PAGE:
By Kezia Dugdale MSP

*This article first appeared in the Edinburgh Evening News on 04/12/18*


Have you put your Christmas tree up yet, or sent the children’s gift list to Santa?

What about ordering the turkey, or stockpiling the Baileys?

For most families in the city, the festive season is full of joy: excited kids; toasty living rooms; a few too many at the work party.

But what if you don’t have a Christmas tree because you don’t have a home to call your own?

And you can’t send a gift list to Santa because you know there will be no presents for your children this year.

And Christmas Day dinner won’t be a feast, but the same rations you put in a microwave in your hostel each week?

Homelessness is a blight on our society all-year round, but it’s particularly heart-breaking at this time of year.

More than 14,000 children were in households assessed as homeless in 2017/18. Over half of all applications were due to relationship breakdown or being asked to leave.

As a result, thousands of families, often single parents with young children, find themselves in temporary accommodation – bed-and-breakfasts and hostels.

Last week, in parliament, I told MSPs about the real experience of one man here in Edinburgh.

He first came to my constituency surgery back in April. He was living in temporary accommodation with his baby and had been living there for two months. He is a recovering addict who has been clean for nine years, and he has custody of his child because the child’s mother still has addictions.

He came to see me because there had been no hot water for three days and the single microwave oven that he shared with the 89 other residents in the hostel was broken.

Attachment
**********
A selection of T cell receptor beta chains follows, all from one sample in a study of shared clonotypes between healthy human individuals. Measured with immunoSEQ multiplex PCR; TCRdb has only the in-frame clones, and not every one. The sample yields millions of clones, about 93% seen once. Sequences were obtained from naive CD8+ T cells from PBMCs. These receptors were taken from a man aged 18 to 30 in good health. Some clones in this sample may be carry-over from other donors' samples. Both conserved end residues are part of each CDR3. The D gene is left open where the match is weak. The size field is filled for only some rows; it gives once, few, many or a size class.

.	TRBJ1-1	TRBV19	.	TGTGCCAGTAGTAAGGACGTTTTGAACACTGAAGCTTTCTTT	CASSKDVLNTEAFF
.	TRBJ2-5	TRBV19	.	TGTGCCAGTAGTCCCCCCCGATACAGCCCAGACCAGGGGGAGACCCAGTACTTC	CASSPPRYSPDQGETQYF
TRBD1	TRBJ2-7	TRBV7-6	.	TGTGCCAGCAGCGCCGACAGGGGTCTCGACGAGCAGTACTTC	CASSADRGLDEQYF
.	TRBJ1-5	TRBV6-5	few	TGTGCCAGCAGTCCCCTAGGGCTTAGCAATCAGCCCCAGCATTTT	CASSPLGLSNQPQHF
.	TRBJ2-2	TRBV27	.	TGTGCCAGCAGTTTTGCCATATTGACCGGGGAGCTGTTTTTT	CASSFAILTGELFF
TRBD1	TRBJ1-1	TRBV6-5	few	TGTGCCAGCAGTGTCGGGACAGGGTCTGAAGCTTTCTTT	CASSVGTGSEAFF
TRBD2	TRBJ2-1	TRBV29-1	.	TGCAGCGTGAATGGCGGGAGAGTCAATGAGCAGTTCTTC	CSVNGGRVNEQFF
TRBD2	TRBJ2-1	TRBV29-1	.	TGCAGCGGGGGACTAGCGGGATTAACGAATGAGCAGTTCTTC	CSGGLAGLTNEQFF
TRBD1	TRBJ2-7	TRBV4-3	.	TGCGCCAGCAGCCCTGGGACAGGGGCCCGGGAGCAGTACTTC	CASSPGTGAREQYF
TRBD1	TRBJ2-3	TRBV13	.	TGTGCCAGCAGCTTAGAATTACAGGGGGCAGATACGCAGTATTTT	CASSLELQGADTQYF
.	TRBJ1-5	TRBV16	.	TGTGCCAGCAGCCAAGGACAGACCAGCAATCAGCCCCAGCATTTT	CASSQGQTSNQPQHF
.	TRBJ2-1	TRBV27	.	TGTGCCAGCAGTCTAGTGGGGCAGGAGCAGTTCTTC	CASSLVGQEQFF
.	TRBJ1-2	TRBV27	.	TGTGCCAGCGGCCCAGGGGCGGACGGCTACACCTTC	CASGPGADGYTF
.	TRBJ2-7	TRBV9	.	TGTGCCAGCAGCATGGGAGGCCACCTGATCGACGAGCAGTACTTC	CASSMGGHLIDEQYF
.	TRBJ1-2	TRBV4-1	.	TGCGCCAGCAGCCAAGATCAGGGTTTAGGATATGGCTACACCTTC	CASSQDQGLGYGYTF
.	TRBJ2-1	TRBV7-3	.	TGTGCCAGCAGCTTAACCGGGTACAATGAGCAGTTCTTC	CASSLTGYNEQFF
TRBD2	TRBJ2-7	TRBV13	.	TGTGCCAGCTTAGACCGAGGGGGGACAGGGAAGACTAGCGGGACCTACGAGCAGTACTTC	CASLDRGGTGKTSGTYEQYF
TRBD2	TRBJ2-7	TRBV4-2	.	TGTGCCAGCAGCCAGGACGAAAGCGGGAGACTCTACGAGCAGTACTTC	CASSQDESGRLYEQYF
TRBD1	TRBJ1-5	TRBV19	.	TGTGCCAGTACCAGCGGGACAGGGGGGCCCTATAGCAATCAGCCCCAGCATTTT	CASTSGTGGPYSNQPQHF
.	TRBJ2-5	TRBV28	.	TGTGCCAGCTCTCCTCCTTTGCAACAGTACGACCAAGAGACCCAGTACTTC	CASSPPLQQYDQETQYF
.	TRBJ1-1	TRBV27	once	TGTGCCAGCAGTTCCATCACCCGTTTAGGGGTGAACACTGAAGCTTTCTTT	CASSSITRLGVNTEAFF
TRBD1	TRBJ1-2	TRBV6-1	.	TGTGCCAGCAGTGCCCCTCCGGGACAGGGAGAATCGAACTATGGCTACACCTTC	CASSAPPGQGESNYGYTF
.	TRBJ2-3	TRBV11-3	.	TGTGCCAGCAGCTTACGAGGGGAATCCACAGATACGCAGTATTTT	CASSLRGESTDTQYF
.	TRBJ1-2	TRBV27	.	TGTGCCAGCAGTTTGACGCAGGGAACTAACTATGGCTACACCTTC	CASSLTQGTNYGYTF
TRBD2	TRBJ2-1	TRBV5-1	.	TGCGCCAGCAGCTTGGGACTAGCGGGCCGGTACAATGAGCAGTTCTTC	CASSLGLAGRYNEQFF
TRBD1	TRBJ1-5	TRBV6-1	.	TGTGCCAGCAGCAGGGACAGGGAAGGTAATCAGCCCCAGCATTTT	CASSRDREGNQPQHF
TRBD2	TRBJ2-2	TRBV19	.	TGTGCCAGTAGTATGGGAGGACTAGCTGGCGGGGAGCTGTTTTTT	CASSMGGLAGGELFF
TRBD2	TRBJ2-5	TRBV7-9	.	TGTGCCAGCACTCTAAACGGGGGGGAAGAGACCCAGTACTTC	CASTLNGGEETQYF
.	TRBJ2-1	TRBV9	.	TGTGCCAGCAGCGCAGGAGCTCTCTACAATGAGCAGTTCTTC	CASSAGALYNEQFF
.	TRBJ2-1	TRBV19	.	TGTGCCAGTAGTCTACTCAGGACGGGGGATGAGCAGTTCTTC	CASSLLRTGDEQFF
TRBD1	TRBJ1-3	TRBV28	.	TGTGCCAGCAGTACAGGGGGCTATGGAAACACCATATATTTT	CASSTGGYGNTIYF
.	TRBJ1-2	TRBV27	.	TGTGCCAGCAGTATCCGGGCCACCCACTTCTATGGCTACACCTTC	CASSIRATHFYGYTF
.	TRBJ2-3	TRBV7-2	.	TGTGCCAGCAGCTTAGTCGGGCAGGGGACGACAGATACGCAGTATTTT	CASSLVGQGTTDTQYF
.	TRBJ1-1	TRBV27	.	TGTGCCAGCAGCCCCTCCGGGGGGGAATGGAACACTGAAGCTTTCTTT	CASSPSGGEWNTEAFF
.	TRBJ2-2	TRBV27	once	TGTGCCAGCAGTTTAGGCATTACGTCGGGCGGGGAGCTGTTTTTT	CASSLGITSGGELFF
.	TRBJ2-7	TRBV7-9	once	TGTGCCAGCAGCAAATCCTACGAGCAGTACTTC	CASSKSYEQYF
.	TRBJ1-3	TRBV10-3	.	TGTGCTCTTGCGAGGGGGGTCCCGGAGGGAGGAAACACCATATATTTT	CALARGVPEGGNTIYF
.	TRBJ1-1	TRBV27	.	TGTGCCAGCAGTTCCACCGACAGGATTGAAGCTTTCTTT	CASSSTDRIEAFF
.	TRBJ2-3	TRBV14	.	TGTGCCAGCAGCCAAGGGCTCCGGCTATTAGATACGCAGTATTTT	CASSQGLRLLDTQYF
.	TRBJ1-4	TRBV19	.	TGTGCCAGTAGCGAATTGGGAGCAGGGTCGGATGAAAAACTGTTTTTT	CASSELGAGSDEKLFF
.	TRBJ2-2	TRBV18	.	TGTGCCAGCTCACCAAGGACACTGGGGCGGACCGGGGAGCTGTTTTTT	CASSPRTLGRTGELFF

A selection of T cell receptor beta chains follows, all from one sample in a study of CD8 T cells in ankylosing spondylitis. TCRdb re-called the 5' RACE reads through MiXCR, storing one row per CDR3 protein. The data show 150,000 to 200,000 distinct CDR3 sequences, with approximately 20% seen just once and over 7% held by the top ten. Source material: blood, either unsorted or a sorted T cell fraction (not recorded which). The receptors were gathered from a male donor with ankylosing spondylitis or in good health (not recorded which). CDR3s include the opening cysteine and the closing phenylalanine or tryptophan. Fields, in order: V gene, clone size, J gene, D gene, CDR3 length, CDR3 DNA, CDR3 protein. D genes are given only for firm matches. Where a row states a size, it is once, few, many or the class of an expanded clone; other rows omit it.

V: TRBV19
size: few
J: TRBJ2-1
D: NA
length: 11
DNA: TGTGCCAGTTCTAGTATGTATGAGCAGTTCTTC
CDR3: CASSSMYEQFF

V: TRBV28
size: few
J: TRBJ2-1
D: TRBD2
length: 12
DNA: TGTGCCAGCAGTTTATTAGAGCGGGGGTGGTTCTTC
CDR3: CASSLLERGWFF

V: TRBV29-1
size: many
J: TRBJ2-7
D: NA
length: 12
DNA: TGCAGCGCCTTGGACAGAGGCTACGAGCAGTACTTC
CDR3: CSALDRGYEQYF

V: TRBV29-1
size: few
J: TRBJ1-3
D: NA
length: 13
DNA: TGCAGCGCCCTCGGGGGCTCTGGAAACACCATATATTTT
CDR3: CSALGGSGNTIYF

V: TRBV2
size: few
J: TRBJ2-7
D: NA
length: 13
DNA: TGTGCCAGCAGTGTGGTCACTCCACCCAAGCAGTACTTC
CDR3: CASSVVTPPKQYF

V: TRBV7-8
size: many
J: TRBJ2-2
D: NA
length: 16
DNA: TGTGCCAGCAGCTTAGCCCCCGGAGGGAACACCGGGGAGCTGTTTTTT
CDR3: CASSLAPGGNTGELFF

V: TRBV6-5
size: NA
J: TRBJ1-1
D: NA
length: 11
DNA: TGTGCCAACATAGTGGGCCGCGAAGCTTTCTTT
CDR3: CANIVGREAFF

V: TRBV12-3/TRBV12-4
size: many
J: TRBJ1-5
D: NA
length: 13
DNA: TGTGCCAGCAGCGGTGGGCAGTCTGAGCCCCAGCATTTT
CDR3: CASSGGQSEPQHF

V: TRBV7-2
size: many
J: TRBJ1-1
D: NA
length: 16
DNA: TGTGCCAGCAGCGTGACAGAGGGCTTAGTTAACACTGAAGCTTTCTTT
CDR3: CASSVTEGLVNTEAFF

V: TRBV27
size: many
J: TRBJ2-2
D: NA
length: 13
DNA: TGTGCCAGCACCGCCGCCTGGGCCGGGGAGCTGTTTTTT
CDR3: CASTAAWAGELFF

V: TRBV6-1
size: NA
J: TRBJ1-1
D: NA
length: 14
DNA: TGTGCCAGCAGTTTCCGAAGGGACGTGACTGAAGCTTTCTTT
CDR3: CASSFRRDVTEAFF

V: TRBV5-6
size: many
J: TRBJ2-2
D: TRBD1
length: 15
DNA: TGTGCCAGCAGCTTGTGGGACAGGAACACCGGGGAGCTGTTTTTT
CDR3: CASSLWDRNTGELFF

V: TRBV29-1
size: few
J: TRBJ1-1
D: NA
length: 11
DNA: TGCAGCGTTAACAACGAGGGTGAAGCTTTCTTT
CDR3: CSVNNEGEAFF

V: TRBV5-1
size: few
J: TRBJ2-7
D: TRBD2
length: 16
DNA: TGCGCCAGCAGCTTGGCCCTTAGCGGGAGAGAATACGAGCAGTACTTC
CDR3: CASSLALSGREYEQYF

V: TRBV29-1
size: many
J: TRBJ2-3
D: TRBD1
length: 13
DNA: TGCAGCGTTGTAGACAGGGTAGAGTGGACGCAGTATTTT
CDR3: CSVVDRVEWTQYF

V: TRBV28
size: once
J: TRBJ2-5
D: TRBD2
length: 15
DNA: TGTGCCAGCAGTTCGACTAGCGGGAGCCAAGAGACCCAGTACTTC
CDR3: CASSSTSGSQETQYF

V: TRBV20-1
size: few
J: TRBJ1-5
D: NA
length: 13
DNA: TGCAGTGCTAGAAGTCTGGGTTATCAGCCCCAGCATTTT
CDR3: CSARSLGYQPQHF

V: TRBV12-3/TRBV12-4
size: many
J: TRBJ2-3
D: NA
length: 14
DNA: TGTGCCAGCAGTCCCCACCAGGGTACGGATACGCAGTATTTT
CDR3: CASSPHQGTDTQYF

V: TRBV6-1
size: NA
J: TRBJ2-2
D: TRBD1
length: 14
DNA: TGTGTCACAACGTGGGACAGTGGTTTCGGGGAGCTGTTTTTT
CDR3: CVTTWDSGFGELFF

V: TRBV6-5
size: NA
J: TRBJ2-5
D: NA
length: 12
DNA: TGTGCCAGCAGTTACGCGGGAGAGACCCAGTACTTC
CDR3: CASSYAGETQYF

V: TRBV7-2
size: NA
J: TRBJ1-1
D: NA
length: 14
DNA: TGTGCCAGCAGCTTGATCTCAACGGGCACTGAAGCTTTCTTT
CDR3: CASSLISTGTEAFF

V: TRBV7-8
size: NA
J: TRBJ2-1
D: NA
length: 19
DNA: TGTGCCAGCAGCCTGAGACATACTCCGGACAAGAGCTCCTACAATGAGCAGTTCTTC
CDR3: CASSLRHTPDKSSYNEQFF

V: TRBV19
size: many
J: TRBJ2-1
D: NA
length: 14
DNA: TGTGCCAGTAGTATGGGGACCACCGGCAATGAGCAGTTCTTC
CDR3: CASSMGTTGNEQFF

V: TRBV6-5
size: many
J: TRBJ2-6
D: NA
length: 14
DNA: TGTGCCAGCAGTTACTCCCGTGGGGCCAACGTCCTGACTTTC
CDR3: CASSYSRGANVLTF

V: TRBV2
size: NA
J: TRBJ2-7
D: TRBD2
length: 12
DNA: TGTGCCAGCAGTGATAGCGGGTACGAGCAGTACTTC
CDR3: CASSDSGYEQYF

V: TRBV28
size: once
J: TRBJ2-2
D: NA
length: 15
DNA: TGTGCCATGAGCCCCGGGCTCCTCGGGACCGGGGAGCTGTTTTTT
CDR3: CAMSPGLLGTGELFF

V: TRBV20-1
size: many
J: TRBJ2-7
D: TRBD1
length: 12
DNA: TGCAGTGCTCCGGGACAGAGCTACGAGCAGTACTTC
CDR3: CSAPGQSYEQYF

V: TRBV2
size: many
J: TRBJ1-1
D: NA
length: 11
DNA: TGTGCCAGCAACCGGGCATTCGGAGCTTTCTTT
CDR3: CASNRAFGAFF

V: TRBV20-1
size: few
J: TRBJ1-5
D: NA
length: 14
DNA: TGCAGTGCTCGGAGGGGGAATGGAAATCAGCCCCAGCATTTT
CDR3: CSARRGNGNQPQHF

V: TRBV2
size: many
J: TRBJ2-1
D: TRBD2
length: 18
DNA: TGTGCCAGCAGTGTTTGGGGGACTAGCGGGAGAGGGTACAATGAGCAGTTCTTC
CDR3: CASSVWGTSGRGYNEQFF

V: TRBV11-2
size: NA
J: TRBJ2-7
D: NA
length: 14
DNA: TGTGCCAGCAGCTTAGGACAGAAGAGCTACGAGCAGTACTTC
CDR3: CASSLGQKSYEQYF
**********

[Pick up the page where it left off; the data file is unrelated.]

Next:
His room was filthy and his bed was riddled with bed bugs. When my office checked with him last week to ask whether it was OK for me to share his experiences with MSPs, he asked me to tell them that he had slept in ‘crack and heroin dens that were cleaner than the hostels and B&Bs in this city’.

This is the reality faced by scores of our fellow residents in our city this Christmas.

There will be children waking up on Christmas morning in a cold, damp hostel toom, with no presents to open and no food to eat.

How can this be happening in 21st century Scotland?

In the past year, 600 families have been in temporary hostels or B&B accommodation in Edinburgh - 466 of them for more than a week.

Councils can place people in temporary accommodation if there is nothing else that is suitable, and under current Scottish Government plans it will be 2023 before we get better standards for temporary accommodation in the city.

I could write those standards now: a clean room, a kettle in the room and access to kitchen facilities for six people or fewer. Why does it have to take five years to produce a set of minimum standards for such people?

My constituent now lives in a flat in Lochend – a private-rented sector flat that he can barely afford.

Last week, the Evening News highlighted how private rents have soared in the capital.

One and two-bedroom properties are up by around 40 per cent since 2010.

These rents are rocketing because there is a housing shortage. Landlords realise they can make more money by letting their properties to tourists on Airbnb, and we aren’t building anywhere near enough new homes for social rent.

That costs money. And every time the SNP Government cuts council budgets it makes the situation worse, while the Tories’ Universal Credit roll-out will compound the problems that already exist on the ground.

Here’s what I want from Santa this year: for everyone in government – north and south of the Border – to get serious about the scandal of homelessness.

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